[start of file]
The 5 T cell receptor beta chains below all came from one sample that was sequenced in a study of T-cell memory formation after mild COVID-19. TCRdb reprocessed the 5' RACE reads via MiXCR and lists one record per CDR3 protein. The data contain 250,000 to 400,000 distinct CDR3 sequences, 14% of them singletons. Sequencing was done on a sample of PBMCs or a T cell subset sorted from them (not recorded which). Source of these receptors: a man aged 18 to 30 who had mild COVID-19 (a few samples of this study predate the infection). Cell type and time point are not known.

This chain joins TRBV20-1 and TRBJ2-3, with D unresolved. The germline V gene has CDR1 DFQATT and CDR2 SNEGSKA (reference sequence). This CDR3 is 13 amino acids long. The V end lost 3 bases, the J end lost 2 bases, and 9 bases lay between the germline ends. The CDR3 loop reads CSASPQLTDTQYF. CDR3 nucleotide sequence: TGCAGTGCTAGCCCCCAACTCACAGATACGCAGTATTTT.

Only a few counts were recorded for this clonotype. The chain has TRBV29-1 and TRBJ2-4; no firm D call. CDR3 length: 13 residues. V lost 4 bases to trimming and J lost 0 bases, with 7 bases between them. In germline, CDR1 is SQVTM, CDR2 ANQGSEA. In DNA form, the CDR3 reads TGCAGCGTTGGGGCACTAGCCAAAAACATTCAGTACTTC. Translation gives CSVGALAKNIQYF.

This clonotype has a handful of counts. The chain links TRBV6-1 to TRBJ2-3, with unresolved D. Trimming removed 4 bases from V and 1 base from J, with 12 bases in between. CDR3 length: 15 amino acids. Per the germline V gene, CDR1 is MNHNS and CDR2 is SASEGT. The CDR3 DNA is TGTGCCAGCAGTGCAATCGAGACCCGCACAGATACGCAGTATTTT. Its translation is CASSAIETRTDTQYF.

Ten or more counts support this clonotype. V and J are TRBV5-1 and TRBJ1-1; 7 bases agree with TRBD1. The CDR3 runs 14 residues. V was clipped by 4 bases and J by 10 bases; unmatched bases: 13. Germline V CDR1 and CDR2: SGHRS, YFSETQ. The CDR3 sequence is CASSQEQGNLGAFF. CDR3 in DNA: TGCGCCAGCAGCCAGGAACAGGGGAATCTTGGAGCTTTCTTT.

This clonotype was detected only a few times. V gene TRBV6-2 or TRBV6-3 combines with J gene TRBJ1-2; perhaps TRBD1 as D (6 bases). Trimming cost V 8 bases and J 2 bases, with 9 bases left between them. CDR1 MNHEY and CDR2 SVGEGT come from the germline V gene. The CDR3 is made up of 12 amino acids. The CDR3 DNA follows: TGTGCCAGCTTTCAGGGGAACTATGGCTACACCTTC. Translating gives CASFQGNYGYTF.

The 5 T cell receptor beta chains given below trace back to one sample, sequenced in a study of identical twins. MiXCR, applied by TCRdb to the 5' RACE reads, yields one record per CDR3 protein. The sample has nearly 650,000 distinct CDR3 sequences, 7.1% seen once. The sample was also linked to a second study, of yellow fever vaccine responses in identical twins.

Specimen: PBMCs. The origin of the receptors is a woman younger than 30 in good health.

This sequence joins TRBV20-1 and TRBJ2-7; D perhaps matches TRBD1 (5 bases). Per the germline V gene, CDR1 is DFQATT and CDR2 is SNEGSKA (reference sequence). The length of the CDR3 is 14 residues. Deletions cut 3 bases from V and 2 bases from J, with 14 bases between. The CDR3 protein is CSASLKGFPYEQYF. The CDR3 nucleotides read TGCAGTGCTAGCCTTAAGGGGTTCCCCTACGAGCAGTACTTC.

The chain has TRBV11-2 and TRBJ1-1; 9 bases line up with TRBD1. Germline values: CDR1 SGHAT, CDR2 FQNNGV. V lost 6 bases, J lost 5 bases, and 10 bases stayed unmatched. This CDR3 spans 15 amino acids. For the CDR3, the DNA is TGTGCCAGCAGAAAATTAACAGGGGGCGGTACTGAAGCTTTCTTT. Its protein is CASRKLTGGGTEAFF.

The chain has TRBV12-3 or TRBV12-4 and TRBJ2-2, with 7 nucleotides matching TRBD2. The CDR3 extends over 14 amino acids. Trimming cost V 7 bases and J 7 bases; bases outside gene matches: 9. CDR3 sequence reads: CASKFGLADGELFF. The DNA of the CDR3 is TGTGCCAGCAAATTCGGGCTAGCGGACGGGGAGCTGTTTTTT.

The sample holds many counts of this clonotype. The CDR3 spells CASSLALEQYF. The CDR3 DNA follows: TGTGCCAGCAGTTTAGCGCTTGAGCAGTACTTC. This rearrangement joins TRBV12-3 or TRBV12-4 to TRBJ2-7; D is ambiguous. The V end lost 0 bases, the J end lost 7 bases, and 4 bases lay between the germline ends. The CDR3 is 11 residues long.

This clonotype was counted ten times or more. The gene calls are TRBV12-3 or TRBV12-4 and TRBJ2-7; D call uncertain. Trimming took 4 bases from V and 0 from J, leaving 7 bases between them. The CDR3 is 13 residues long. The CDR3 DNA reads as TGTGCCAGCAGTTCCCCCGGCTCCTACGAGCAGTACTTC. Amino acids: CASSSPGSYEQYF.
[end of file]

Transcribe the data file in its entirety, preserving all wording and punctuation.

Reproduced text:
The 5 T cell receptor beta chains below all came from one sample that was sequenced in a study of T-cell memory formation after mild COVID-19. TCRdb reprocessed the 5' RACE reads via MiXCR and lists one record per CDR3 protein. The data contain 250,000 to 400,000 distinct CDR3 sequences, 14% of them singletons. Sequencing was done on a sample of PBMCs or a T cell subset sorted from them (not recorded which). Source of these receptors: a man aged 18 to 30 who had mild COVID-19 (a few samples of this study predate the infection). Cell type and time point are not known.

This chain joins TRBV20-1 and TRBJ2-3, with D unresolved. The germline V gene has CDR1 DFQATT and CDR2 SNEGSKA (reference sequence). This CDR3 is 13 amino acids long. The V end lost 3 bases, the J end lost 2 bases, and 9 bases lay between the germline ends. The CDR3 loop reads CSASPQLTDTQYF. CDR3 nucleotide sequence: TGCAGTGCTAGCCCCCAACTCACAGATACGCAGTATTTT.

Only a few counts were recorded for this clonotype. The chain has TRBV29-1 and TRBJ2-4; no firm D call. CDR3 length: 13 residues. V lost 4 bases to trimming and J lost 0 bases, with 7 bases between them. In germline, CDR1 is SQVTM, CDR2 ANQGSEA. In DNA form, the CDR3 reads TGCAGCGTTGGGGCACTAGCCAAAAACATTCAGTACTTC. Translation gives CSVGALAKNIQYF.

This clonotype has a handful of counts. The chain links TRBV6-1 to TRBJ2-3, with unresolved D. Trimming removed 4 bases from V and 1 base from J, with 12 bases in between. CDR3 length: 15 amino acids. Per the germline V gene, CDR1 is MNHNS and CDR2 is SASEGT. The CDR3 DNA is TGTGCCAGCAGTGCAATCGAGACCCGCACAGATACGCAGTATTTT. Its translation is CASSAIETRTDTQYF.

Ten or more counts support this clonotype. V and J are TRBV5-1 and TRBJ1-1; 7 bases agree with TRBD1. The CDR3 runs 14 residues. V was clipped by 4 bases and J by 10 bases; unmatched bases: 13. Germline V CDR1 and CDR2: SGHRS, YFSETQ. The CDR3 sequence is CASSQEQGNLGAFF. CDR3 in DNA: TGCGCCAGCAGCCAGGAACAGGGGAATCTTGGAGCTTTCTTT.

This clonotype was detected only a few times. V gene TRBV6-2 or TRBV6-3 combines with J gene TRBJ1-2; perhaps TRBD1 as D (6 bases). Trimming cost V 8 bases and J 2 bases, with 9 bases left between them. CDR1 MNHEY and CDR2 SVGEGT come from the germline V gene. The CDR3 is made up of 12 amino acids. The CDR3 DNA follows: TGTGCCAGCTTTCAGGGGAACTATGGCTACACCTTC. Translating gives CASFQGNYGYTF.

The 5 T cell receptor beta chains given below trace back to one sample, sequenced in a study of identical twins. MiXCR, applied by TCRdb to the 5' RACE reads, yields one record per CDR3 protein. The sample has nearly 650,000 distinct CDR3 sequences, 7.1% seen once. The sample was also linked to a second study, of yellow fever vaccine responses in identical twins.

Specimen: PBMCs. The origin of the receptors is a woman younger than 30 in good health.

This sequence joins TRBV20-1 and TRBJ2-7; D perhaps matches TRBD1 (5 bases). Per the germline V gene, CDR1 is DFQATT and CDR2 is SNEGSKA (reference sequence). The length of the CDR3 is 14 residues. Deletions cut 3 bases from V and 2 bases from J, with 14 bases between. The CDR3 protein is CSASLKGFPYEQYF. The CDR3 nucleotides read TGCAGTGCTAGCCTTAAGGGGTTCCCCTACGAGCAGTACTTC.

The chain has TRBV11-2 and TRBJ1-1; 9 bases line up with TRBD1. Germline values: CDR1 SGHAT, CDR2 FQNNGV. V lost 6 bases, J lost 5 bases, and 10 bases stayed unmatched. This CDR3 spans 15 amino acids. For the CDR3, the DNA is TGTGCCAGCAGAAAATTAACAGGGGGCGGTACTGAAGCTTTCTTT. Its protein is CASRKLTGGGTEAFF.

The chain has TRBV12-3 or TRBV12-4 and TRBJ2-2, with 7 nucleotides matching TRBD2. The CDR3 extends over 14 amino acids. Trimming cost V 7 bases and J 7 bases; bases outside gene matches: 9. CDR3 sequence reads: CASKFGLADGELFF. The DNA of the CDR3 is TGTGCCAGCAAATTCGGGCTAGCGGACGGGGAGCTGTTTTTT.

The sample holds many counts of this clonotype. The CDR3 spells CASSLALEQYF. The CDR3 DNA follows: TGTGCCAGCAGTTTAGCGCTTGAGCAGTACTTC. This rearrangement joins TRBV12-3 or TRBV12-4 to TRBJ2-7; D is ambiguous. The V end lost 0 bases, the J end lost 7 bases, and 4 bases lay between the germline ends. The CDR3 is 11 residues long.

This clonotype was counted ten times or more. The gene calls are TRBV12-3 or TRBV12-4 and TRBJ2-7; D call uncertain. Trimming took 4 bases from V and 0 from J, leaving 7 bases between them. The CDR3 is 13 residues long. The CDR3 DNA reads as TGTGCCAGCAGTTCCCCCGGCTCCTACGAGCAGTACTTC. Amino acids: CASSSPGSYEQYF.